A report investigates the information the federal agency has on enrollees' utilization of Medicare Advantage (MA) supplemental benefits.
While almost all MA plans offer supplemental benefits, data on their usage is lacking for CMS, according to a report from the Government Accountability Office (GAO).
The research analyzed plan benefit data for 3,893 MA plans in the 50 states and District of Columbia, reviewed CMS regulations and guidance, and interviewed officials from CMS and six MA plans to better understand how much information on beneficiaries' utilization was available in 2022.
GAO found that all but one plan offered at least one supplemental benefit not covered under traditional Medicare, with vision and hearing being the most common at 98% and 94%, respectively.
The report states that MA plans could offer benefits to reduce avoidable healthcare use beginning 2019 and could offer benefits to improve or maintain the health of chronically ill enrollees beginning 2020. Only one-third of plans offered at least one of the new benefits in 2022—most commonly in-home support services (17%) and food and produce (15%).
MA plans are required to submit data of utilization of these services, known as encounter data, to CMS, but GAO found that information to be limited for two reasons.
Firstly, CMS guidance on encounter data does not specifically mention supplemental benefits, although CMS officials told GAO that the guidance does not differentiate between supplemental and traditional Medicare benefits. However, three officials from MA organizations told the researchers that encounter data for supplemental benefits is not required and that they do not submit it.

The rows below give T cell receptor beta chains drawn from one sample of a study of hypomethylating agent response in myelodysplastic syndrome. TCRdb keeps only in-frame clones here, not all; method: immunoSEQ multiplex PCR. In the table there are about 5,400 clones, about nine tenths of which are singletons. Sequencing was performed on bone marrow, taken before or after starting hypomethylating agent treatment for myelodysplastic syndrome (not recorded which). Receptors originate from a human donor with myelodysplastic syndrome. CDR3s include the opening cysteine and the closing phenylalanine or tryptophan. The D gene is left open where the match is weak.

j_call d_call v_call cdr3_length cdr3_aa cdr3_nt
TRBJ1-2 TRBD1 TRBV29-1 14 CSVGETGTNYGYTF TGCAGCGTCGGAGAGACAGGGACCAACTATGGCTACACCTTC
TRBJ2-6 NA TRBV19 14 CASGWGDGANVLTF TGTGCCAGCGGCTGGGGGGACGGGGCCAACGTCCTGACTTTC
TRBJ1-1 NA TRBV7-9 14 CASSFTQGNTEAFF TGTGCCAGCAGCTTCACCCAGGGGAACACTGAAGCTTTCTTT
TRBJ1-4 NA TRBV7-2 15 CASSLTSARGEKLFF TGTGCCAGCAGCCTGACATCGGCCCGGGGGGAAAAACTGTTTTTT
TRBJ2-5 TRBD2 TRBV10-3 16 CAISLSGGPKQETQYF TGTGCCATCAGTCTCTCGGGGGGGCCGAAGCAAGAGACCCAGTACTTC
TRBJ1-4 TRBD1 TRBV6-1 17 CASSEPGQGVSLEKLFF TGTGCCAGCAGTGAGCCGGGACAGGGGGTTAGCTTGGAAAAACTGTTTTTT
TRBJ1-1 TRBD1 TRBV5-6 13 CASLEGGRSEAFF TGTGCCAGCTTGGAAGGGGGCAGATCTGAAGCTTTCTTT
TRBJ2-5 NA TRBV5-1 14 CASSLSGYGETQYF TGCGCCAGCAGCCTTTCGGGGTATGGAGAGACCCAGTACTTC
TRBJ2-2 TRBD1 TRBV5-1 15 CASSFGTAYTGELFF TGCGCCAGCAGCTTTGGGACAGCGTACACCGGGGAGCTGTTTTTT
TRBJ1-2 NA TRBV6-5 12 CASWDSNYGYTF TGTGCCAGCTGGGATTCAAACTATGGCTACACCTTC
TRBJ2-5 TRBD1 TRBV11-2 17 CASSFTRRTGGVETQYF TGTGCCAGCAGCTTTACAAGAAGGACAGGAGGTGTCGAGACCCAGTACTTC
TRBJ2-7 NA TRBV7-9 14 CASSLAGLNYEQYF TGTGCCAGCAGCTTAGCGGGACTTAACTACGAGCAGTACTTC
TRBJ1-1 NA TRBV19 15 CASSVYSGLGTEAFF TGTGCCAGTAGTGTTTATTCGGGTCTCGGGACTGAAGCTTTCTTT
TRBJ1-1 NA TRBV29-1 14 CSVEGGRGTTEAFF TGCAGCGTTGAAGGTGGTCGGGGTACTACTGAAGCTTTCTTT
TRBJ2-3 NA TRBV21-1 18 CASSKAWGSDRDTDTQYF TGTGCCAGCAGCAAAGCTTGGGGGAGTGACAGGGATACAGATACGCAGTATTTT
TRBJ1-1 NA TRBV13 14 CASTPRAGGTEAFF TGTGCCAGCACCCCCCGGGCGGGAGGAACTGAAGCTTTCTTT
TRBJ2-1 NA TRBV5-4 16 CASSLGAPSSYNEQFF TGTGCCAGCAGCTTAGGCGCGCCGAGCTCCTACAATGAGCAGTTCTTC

Secondly, collecting and submitting encounter data for certain supplemental benefits can be a challenge, according to officials from CMS and two MA organizations. Newer supplemental benefits like food and produce have no procedure code, for example.
"As of October 2022, CMS was in the early stages of assessing the completeness of the encounter data for supplemental benefits and identifying options for collecting enrollee utilization data for the newer benefits but did not have a workplan or timeline for next steps," GAO stated.
"More complete information on enrollees' use of supplemental benefits would put CMS in a stronger position to ensure the benefits effectively support the health and social needs of enrollees."
The report recommended two steps for CMS: clarifying guidance on which encounter data submissions require data on supplemental benefits and addressing circumstances where submitting encounter data for benefits is challenging. HHS concurred with GAO's recommendations.
Jay Asser is the contributing editor for strategy at HealthLeaders.
GAO analyzed plan benefit data for nearly 4,000 MA plans to gauge how much information on enrollees' utilization of supplemental benefits was available to CMS in 2022.
The findings revealed that all but one plan offered at least one supplemental benefit, with vision (98%) and hearing (94%) coverage the most common.
Reasons for limited encounter data was a lack of clarity on if supplemental benefits data is required for MA plans to submit and challenges relating to submission of data.